6. Detox from technology

More often than not, medical professionals' lives are dictated by their phones and gadgets, whether it’s your alarm clock, your work appointments, even that notification reminding you to check a friend’s post on Instagram.

Limiting your screen time can be quite challenging now that our lives are streamlined by technology.

However, it's not impossible.

Today's technology allows you to even limit your screen time through your phone by setting a daily usage limit.

If that isn't a viable option, set aside to unwind before retiring to sleep.

7. Practice daily gratitude journaling

It only takes a couple of minutes of your time and a gratitude journal to write down the highlights of your day, the things you're grateful for, big or small.

Reflecting on what you're grateful for is a simple habit that can lead to a happier, more happy existence.

Research shows that self-reflective habits not only help you appreciate life more, but also gives a whole new level of clarity.

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8. Take ten minutes to decompress every day

On a typical day, a doctor's schedule is full of eight or more hours of back-to-back activities.

No day looks like the other.

Taking five minutes to decompress may not seem like much but you can do a lot of breathing exercises in that short time.

While saving lives is important, it's equally as important to practice self-care.

Taking a few minutes to meditate or do a breathing exercise can go a long way to help you relax or reduce anxiety.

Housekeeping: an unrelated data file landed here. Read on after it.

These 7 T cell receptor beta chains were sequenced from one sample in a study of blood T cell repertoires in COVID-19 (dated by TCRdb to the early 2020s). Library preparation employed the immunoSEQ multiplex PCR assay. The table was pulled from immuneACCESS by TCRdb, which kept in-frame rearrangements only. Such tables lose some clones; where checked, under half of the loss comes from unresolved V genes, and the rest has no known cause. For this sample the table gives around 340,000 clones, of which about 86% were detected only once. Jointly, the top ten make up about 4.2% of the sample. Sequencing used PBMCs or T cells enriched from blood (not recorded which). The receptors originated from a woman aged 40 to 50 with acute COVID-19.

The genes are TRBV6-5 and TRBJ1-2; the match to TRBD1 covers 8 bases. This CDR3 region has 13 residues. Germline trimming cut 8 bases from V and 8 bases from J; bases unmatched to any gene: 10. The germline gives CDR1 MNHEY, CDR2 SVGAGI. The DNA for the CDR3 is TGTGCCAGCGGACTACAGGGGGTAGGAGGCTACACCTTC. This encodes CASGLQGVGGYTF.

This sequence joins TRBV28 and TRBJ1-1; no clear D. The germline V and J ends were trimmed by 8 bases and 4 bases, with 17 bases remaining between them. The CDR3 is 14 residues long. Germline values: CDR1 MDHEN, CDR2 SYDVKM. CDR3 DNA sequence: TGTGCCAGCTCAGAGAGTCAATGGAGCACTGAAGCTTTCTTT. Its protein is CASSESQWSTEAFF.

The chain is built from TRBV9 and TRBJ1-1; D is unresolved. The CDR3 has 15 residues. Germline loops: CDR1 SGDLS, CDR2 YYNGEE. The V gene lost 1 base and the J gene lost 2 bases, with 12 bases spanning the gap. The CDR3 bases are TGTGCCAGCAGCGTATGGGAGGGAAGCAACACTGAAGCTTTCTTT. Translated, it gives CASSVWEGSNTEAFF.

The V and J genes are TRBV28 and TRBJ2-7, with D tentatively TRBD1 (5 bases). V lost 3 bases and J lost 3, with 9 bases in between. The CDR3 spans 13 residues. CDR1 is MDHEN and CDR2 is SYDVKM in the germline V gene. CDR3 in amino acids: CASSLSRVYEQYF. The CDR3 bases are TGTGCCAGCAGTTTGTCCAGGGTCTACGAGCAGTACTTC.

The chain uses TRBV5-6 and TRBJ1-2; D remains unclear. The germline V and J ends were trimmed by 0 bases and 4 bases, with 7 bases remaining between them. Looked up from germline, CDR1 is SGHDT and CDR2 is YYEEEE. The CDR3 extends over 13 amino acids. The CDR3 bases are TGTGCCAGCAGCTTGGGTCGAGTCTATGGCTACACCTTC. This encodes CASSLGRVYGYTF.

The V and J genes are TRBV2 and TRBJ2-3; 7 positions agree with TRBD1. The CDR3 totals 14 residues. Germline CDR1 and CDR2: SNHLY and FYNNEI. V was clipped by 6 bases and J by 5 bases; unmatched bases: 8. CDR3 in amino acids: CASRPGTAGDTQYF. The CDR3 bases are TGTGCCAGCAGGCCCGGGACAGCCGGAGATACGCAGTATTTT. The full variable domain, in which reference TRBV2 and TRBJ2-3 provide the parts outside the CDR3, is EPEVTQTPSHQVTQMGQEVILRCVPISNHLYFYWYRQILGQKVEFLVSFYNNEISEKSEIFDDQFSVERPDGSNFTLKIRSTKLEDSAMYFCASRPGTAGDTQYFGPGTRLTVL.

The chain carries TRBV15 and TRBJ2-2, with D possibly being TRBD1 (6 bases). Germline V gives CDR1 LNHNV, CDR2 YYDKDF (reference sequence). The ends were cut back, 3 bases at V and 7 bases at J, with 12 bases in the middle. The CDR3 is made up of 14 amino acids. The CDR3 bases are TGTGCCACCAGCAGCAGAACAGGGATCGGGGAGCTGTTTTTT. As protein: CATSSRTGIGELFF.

9. Make a menu for the week

Most medical professionals are so engrossed in the daily grind that taking time off for themselves may feel like a complete waste of time.

The more they get caught up, the more they forget the simple things, such as enjoying a good meal.

Research says that our digestive health and nutritional health affect our brain health.

A balanced diet combined with a smart nutrition plan can do wonders for your body and mind.

10. Say yes to those dinner plans

Quality time spent with family and friends is one of the best ways to create lasting memories.

Nothing compares to spending time with those that you love.

Research shows that spending time with those who make you happy can be good not only for your mental wellbeing but also for your relationships.

Your good times are better with loved ones, and your sad ones are shared, don't forget the importance of family.

Final thoughts:

Self-care is imperative to our general well-being.

Creating time in your day to incorporate at least three habits of self-care goes a long way to helping you appreciate yourself better.

Whether it’s a scrumptious breakfast, a short stroll after work, or even taking some time to get certified at ProMed, it’s all very important.

The more you practice self-care within your daily routine, the easier it becomes, and eventually, it’ll be a natural habit to help you thrive and be happy.